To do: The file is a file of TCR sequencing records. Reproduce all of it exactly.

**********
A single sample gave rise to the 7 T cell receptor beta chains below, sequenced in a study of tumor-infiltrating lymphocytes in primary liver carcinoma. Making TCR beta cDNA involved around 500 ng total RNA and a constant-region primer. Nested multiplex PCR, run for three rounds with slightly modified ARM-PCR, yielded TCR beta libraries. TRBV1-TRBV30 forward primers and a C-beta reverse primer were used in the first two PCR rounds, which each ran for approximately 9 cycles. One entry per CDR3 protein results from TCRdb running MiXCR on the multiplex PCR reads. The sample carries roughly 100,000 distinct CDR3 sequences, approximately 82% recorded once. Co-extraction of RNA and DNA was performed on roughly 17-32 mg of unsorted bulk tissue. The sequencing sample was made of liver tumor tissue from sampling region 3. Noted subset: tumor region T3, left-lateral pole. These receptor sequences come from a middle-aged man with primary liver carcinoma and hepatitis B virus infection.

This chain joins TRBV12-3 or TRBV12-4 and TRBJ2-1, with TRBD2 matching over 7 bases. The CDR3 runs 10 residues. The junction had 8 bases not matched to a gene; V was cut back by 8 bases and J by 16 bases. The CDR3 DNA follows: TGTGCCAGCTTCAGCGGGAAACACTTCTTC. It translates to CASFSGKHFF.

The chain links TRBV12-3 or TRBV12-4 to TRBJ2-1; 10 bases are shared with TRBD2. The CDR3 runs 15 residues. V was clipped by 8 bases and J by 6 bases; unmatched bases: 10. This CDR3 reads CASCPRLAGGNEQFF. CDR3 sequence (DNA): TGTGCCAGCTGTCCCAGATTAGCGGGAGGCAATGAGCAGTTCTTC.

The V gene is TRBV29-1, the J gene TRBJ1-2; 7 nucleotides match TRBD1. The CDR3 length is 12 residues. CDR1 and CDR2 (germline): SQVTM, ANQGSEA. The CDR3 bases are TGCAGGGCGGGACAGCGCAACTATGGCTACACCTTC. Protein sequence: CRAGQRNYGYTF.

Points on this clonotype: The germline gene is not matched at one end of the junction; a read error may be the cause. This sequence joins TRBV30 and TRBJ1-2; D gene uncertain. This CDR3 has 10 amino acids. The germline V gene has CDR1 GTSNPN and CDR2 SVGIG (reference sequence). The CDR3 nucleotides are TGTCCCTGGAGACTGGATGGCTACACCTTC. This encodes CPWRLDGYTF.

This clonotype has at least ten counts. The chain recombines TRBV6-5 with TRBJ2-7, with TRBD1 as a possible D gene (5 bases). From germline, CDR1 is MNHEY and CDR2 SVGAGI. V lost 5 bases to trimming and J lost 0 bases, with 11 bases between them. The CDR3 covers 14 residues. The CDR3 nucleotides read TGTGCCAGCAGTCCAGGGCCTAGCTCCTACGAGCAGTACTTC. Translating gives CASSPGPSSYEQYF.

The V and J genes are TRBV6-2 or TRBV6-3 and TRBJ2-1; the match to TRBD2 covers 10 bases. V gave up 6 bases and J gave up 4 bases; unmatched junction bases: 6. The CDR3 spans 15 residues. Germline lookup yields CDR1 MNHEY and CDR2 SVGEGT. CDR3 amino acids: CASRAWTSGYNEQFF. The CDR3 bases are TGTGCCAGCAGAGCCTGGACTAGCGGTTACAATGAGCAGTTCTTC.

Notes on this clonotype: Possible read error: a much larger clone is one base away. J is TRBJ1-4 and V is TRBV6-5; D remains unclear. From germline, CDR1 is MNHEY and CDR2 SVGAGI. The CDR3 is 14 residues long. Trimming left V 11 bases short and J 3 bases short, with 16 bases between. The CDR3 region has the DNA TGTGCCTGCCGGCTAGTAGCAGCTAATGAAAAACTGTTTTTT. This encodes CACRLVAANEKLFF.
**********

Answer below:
A single sample gave rise to the 7 T cell receptor beta chains below, sequenced in a study of tumor-infiltrating lymphocytes in primary liver carcinoma. Making TCR beta cDNA involved around 500 ng total RNA and a constant-region primer. Nested multiplex PCR, run for three rounds with slightly modified ARM-PCR, yielded TCR beta libraries. TRBV1-TRBV30 forward primers and a C-beta reverse primer were used in the first two PCR rounds, which each ran for approximately 9 cycles. One entry per CDR3 protein results from TCRdb running MiXCR on the multiplex PCR reads. The sample carries roughly 100,000 distinct CDR3 sequences, approximately 82% recorded once. Co-extraction of RNA and DNA was performed on roughly 17-32 mg of unsorted bulk tissue. The sequencing sample was made of liver tumor tissue from sampling region 3. Noted subset: tumor region T3, left-lateral pole. These receptor sequences come from a middle-aged man with primary liver carcinoma and hepatitis B virus infection.

This chain joins TRBV12-3 or TRBV12-4 and TRBJ2-1, with TRBD2 matching over 7 bases. The CDR3 runs 10 residues. The junction had 8 bases not matched to a gene; V was cut back by 8 bases and J by 16 bases. The CDR3 DNA follows: TGTGCCAGCTTCAGCGGGAAACACTTCTTC. It translates to CASFSGKHFF.

The chain links TRBV12-3 or TRBV12-4 to TRBJ2-1; 10 bases are shared with TRBD2. The CDR3 runs 15 residues. V was clipped by 8 bases and J by 6 bases; unmatched bases: 10. This CDR3 reads CASCPRLAGGNEQFF. CDR3 sequence (DNA): TGTGCCAGCTGTCCCAGATTAGCGGGAGGCAATGAGCAGTTCTTC.

The V gene is TRBV29-1, the J gene TRBJ1-2; 7 nucleotides match TRBD1. The CDR3 length is 12 residues. CDR1 and CDR2 (germline): SQVTM, ANQGSEA. The CDR3 bases are TGCAGGGCGGGACAGCGCAACTATGGCTACACCTTC. Protein sequence: CRAGQRNYGYTF.

Points on this clonotype: The germline gene is not matched at one end of the junction; a read error may be the cause. This sequence joins TRBV30 and TRBJ1-2; D gene uncertain. This CDR3 has 10 amino acids. The germline V gene has CDR1 GTSNPN and CDR2 SVGIG (reference sequence). The CDR3 nucleotides are TGTCCCTGGAGACTGGATGGCTACACCTTC. This encodes CPWRLDGYTF.

This clonotype has at least ten counts. The chain recombines TRBV6-5 with TRBJ2-7, with TRBD1 as a possible D gene (5 bases). From germline, CDR1 is MNHEY and CDR2 SVGAGI. V lost 5 bases to trimming and J lost 0 bases, with 11 bases between them. The CDR3 covers 14 residues. The CDR3 nucleotides read TGTGCCAGCAGTCCAGGGCCTAGCTCCTACGAGCAGTACTTC. Translating gives CASSPGPSSYEQYF.

The V and J genes are TRBV6-2 or TRBV6-3 and TRBJ2-1; the match to TRBD2 covers 10 bases. V gave up 6 bases and J gave up 4 bases; unmatched junction bases: 6. The CDR3 spans 15 residues. Germline lookup yields CDR1 MNHEY and CDR2 SVGEGT. CDR3 amino acids: CASRAWTSGYNEQFF. The CDR3 bases are TGTGCCAGCAGAGCCTGGACTAGCGGTTACAATGAGCAGTTCTTC.

Notes on this clonotype: Possible read error: a much larger clone is one base away. J is TRBJ1-4 and V is TRBV6-5; D remains unclear. From germline, CDR1 is MNHEY and CDR2 SVGAGI. The CDR3 is 14 residues long. Trimming left V 11 bases short and J 3 bases short, with 16 bases between. The CDR3 region has the DNA TGTGCCTGCCGGCTAGTAGCAGCTAATGAAAAACTGTTTTTT. This encodes CACRLVAANEKLFF.